“We are in a unique moment in time where inventing and new business opportunities surround us. There are magic tools available and vast online resources to help.” – Mark Trageser, insaniTOY
Back on October 22-23, 3DPrint.com was fortunate enough to be able to attend the Inside 3D Printing Conference in Santa Clara, California. Having attended their other shows prior, both Ed and I were extremely excited to see who would be on hand for this show. Situated in the front corner of the exhibition hall was probably one of the most eye-catching booths of the entire event, KramCo3D / insaniToy.
I was like a kid in a toy store, quite literally. Maybe that’s because I was in a toy store, sort of — or should I say toy booth, and the colorful moving objects all around me brought out my inner child. InsaniToy is a 3D printable toy startup launched very recently by a man named Mark Trageser.
Within about 10 seconds of meeting Trageser, I was able to tell he had an incredible passion for what he does. Working in the toy design business for 20 years for companies like Mattel and Fisher-Price, Trageser has a vast knowledge of the industry.
“Our goal is big but simple,” explained Trageser to 3DPrint.com. “Re-invent how toys are made from the bottom up. I’ve worked in corporate toys for decades and know all the problems. 3D printing eliminates most of them so I started a company to explore and focus on all the positives the technology brings. With all the new opportunities available I couldn’t help but jump in.”
The incredible number of unique toys crammed into the tiny 10 x 10 foot booth was enough to make any child or slightly childish adult (myself) want to plop down on the floor, sit Indian style, and play for the next several hours. Unfortunately I had work to do, and had to resist the urge, opting to continue to discuss the company’s plans and inner workings with their founder (which was probably almost as enjoyable).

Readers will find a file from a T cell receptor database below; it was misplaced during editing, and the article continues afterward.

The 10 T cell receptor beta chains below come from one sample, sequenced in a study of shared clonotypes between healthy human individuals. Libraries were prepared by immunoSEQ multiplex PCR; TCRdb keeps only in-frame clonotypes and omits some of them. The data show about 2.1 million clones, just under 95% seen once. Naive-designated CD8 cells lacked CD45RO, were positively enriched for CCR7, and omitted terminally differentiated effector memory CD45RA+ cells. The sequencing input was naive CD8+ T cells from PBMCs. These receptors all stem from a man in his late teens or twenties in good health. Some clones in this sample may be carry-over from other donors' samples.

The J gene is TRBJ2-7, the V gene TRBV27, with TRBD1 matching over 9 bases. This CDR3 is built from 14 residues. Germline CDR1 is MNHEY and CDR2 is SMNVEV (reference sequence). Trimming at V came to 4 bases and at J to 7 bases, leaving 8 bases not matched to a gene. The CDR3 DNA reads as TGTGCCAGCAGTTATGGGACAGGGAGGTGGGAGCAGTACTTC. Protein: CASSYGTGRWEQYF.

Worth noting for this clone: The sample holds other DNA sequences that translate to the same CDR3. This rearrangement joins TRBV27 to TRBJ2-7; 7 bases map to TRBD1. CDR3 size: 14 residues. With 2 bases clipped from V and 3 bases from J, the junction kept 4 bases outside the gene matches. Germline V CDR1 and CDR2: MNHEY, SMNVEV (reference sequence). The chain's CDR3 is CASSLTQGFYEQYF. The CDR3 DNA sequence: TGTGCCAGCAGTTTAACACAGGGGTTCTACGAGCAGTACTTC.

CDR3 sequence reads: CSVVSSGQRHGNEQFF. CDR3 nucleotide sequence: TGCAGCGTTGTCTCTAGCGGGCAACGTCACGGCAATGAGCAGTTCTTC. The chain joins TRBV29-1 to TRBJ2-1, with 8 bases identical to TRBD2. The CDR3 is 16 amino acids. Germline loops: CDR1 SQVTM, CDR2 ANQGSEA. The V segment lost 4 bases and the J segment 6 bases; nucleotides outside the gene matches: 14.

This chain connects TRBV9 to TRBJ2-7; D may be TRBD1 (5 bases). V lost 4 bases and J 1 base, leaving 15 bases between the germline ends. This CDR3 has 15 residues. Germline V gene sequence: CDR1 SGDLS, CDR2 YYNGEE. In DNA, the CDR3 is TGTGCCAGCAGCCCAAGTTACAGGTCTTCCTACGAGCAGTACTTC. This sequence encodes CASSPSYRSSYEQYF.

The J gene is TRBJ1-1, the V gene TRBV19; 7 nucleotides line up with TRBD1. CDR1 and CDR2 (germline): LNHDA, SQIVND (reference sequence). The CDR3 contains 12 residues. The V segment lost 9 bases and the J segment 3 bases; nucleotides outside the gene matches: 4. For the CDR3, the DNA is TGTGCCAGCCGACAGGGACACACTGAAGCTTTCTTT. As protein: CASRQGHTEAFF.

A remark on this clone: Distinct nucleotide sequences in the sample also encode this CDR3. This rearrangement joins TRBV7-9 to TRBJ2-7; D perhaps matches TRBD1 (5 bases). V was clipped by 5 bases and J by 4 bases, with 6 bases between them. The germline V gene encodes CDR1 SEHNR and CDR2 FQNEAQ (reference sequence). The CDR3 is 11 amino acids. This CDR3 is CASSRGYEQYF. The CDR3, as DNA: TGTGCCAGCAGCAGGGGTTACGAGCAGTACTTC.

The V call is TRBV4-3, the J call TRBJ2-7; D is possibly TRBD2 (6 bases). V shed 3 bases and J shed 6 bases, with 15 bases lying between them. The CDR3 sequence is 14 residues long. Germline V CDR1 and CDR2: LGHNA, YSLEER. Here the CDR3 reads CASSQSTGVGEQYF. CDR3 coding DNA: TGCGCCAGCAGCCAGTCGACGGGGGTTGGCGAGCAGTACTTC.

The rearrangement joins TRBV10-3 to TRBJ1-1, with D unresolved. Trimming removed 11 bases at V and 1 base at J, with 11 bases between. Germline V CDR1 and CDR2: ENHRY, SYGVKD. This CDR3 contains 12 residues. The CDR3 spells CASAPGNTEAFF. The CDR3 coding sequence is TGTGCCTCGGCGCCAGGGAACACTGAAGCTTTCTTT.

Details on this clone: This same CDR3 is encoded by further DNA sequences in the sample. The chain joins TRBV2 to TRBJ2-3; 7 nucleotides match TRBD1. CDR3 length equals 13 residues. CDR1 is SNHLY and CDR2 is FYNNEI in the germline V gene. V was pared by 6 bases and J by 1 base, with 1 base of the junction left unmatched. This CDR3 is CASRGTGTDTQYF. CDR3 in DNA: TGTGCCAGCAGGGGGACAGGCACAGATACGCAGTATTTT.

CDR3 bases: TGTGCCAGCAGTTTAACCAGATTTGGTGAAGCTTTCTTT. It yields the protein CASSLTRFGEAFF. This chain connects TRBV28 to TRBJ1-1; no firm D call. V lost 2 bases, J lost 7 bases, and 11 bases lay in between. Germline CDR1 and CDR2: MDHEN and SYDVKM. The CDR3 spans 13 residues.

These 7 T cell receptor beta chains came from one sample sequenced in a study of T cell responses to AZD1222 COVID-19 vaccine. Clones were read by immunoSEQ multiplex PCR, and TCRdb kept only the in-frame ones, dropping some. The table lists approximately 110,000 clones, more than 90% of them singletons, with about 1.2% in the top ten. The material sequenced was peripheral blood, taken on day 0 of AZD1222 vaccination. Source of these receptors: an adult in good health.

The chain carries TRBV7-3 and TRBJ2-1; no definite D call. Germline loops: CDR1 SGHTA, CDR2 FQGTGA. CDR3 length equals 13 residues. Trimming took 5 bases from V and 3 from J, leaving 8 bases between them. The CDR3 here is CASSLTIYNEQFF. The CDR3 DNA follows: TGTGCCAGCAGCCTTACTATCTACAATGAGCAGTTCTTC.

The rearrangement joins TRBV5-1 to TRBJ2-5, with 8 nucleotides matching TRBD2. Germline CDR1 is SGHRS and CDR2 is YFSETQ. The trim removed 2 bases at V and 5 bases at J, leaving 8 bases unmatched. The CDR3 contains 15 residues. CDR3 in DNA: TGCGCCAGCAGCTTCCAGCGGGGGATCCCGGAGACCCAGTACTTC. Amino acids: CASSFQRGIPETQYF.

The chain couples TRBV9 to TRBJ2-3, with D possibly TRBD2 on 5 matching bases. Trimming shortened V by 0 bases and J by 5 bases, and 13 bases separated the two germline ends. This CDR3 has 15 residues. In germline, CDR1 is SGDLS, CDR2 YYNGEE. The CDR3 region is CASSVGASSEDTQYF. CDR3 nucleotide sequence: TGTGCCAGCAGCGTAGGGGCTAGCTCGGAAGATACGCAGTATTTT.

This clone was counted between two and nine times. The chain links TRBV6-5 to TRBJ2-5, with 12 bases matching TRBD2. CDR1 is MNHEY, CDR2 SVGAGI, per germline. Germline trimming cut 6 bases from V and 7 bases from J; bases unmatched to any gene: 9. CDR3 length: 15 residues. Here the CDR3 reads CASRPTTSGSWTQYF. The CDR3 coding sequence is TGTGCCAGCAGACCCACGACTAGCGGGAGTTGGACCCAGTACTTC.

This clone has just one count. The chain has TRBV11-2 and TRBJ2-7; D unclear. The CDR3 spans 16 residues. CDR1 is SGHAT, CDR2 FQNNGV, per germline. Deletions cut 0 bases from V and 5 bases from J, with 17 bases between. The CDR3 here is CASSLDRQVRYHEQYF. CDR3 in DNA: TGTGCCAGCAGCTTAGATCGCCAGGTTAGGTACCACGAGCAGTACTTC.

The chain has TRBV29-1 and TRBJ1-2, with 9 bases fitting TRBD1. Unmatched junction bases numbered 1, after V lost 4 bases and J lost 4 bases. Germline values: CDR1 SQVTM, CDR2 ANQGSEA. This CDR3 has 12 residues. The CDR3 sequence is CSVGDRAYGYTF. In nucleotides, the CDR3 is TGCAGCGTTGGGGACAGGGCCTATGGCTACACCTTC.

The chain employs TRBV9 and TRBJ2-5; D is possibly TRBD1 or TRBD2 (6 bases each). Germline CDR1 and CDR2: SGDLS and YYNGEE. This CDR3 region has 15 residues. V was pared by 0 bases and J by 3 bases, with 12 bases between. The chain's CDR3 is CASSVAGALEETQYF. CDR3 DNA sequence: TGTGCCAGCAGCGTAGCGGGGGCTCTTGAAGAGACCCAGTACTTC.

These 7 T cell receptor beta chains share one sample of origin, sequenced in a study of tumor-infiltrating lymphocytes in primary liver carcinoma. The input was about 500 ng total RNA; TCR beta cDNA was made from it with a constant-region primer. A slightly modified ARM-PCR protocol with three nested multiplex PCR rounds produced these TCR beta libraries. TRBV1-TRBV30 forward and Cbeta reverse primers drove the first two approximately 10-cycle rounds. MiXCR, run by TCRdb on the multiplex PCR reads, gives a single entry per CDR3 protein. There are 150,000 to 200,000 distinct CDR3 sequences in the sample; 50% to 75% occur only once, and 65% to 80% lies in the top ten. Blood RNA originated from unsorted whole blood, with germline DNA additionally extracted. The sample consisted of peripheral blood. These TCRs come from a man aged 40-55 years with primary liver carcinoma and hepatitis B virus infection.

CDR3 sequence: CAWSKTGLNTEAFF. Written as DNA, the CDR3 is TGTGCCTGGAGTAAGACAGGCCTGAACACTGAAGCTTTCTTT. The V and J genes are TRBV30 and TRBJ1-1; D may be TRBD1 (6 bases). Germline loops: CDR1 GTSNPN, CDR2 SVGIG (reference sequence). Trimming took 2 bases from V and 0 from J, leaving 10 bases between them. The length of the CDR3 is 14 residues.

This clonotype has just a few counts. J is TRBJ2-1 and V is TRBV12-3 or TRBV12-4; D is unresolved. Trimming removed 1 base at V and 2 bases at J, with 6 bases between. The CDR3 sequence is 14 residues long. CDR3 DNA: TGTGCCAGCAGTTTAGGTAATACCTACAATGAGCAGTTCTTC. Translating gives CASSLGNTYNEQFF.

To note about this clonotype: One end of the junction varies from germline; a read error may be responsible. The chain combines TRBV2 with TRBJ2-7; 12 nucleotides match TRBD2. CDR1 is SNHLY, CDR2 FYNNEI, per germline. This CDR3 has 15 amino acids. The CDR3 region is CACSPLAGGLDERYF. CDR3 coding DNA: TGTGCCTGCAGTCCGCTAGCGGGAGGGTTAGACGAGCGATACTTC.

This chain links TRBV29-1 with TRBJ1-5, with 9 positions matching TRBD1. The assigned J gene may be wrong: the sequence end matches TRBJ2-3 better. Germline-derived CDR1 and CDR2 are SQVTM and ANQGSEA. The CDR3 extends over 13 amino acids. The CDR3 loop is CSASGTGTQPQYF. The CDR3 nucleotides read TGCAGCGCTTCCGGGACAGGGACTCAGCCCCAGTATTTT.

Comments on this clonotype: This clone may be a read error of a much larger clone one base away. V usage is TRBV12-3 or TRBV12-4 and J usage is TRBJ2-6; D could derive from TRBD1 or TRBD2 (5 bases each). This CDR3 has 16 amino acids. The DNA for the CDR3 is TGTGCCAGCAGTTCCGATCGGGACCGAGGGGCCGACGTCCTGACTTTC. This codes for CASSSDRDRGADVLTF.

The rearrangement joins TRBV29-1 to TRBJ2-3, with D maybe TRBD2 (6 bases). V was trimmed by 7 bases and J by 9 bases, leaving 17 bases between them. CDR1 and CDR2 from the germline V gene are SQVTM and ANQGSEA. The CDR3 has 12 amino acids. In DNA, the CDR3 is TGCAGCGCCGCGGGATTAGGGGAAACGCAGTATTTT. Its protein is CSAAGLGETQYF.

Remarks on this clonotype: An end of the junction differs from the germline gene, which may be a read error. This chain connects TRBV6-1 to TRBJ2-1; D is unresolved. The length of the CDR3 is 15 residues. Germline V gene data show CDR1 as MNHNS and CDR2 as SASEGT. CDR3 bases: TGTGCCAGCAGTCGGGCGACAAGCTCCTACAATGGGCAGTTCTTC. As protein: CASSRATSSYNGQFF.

Trageser told us that he currently uses a number of different 3D printers, all FDM/FFF-based. He has shied away from SLA machines like that of Formlabs’ Form1 because of their price, as well as the brittleness of the objects they create. The main machines he uses are open source printers similar to the MakerBot Replicator 2. Trageser’s experience with 3D printers stems back numerous years.
“I’ve worked with every machine there is while making toy prototypes as part of my design job [while working for Mattel and Fisher-Price],” he explained. “I didn’t run the machines but had access to an amazing shop thanks to my job. So I’ve been making 3D toy samples for a long time. For the last 9 years I’ve been inventing. I was making prototypes and working with large toy companies to produce my toys for royalties. An example — Dragon Racers are a product I invented for Spinmaster and they are sold at Walmart exclusively right now.”
Now instead of designing for a large corporation based upon market research, Trageser basks in the freedom he has to make whatever his heart desires. Thanks to 3D printing, this is all possible, allowing him to build intricate mechanical devices which he tells us surprises even him sometimes.
It was impossible to ignore Trageser’s zeal for what he does. You can tell that his passion will likely pay off in the long run, and may already have. Recently he has been working with Hasbro on a deal, which he is very proud of. Further details on this project will have to wait, however.
These are certainly exciting times for many industries out there, but the toy industry may be about to enter a golden age of design, as Trageser tells us, “I’ve been inventing and making toys for a long time and I have never been more excited or seen more opportunity in my life. Time to play hard!”